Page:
Despite this, as I started to load the dishwasher, my ED voice grew louder and suddenly I was overwhelmed by a wave of guilt. I found myself trying to calculate the calories in the mixture, and working out how it fit into my previous intake for the day, even though I haven't engaged in this behaviour in months. I was taken aback and disappointed in myself for this lapse, and I'm not looking to sugar coat anything here, so I will tell you I did end up sat on the floor in the corner of the kitchen trying to push down the panic that was rising in me. That said, it was - as is all discomfort in recovery, only temporary. Furthermore, it does not mean that I failed at recovery or that I gave in to my ED, as the thoughts will inevitably surface, it's the actions we take that are important. Recovery is gruelling, and it's for this exact reason. There is no shame in having disordered thoughts no matter how far you are on your journey. Getting stressed out or finding something more challenging than expected doesn't mean you're doing anything wrong, it just means that you've got to fight that little bit harder in order to kick those last food rules and finally free yourself.
In the midst of the meltdown I convinced myself I could justify eating the mixture by not allowing myself a muffin when they came out of the oven. Of course though, this would have been me letting the ED win, as the real Mais didn't want to miss out on the opportunity to eat the freshly baked goodness. Consequently, I implemented opposite actions despite the fear, and shared a muffin with my girlfriend alongside a cup of tea. In order to do this I had to work my way around another ED obstacle however, as I genuinely wasn't hungry and felt physically very full. Despite this, I knew that I had to eat the muffin, as our ED's are sneaky, and even if I had a genuine reason for not doing so this time, I know my ED would have clung onto it. By this I mean that the next time I came to bake, it would have new rules in place that would make it even harder for me to eat whatever I'd made.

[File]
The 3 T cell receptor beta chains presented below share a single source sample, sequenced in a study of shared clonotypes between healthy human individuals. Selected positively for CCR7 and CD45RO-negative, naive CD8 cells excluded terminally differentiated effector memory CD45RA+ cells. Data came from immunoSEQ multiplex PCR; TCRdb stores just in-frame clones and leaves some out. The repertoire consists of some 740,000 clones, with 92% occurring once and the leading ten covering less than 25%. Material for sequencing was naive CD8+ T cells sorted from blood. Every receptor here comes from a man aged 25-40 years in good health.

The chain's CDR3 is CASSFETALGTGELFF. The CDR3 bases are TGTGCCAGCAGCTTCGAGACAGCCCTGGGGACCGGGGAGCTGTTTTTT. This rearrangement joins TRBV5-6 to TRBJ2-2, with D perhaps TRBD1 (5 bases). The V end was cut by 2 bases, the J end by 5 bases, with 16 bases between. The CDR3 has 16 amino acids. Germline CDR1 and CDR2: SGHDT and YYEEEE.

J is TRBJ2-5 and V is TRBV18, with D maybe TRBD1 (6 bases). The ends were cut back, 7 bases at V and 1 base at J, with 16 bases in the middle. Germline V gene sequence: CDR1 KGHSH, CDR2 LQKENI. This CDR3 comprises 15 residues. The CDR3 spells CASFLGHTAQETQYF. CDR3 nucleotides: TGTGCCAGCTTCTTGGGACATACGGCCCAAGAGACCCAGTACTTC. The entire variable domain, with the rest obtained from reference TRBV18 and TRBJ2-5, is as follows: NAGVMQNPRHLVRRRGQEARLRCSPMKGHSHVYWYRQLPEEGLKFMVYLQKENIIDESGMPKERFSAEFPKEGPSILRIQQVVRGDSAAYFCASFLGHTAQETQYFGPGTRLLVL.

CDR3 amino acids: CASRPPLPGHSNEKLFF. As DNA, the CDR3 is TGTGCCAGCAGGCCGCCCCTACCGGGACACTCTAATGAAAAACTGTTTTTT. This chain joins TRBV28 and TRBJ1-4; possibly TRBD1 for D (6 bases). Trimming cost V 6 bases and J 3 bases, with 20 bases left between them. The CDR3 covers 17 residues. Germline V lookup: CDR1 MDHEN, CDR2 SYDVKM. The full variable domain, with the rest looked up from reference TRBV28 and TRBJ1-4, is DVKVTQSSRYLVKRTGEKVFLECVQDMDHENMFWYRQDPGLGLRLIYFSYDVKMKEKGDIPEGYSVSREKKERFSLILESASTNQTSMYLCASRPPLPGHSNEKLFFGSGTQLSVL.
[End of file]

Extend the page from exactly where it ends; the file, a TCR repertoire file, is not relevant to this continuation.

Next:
I hope this post may have helped some of you, and maybe inspired you to try and get back in the kitchen and give baking a go (and that means eating your bakes as well, not just obsessing over them!). This was hugely challenging for me, and not something that in early recovery I feel I personally would have benefited from, as I needed a lot of support and relied on other people to make my food for me. That said, it has been absolutely amazing to reach a point where I'm able to, and I don't ever want to go back to missing out on making these memories and getting to eat these delicious foods.
We have been trying out lots of different recipes including fun dinners and more snacks and desserts so let me know if you liked the style of this entry and I could maybe start as "Bake with me" series?!
Hope everyone's keeping safe,
More from me soon,
Mais// The Recovery Bean <3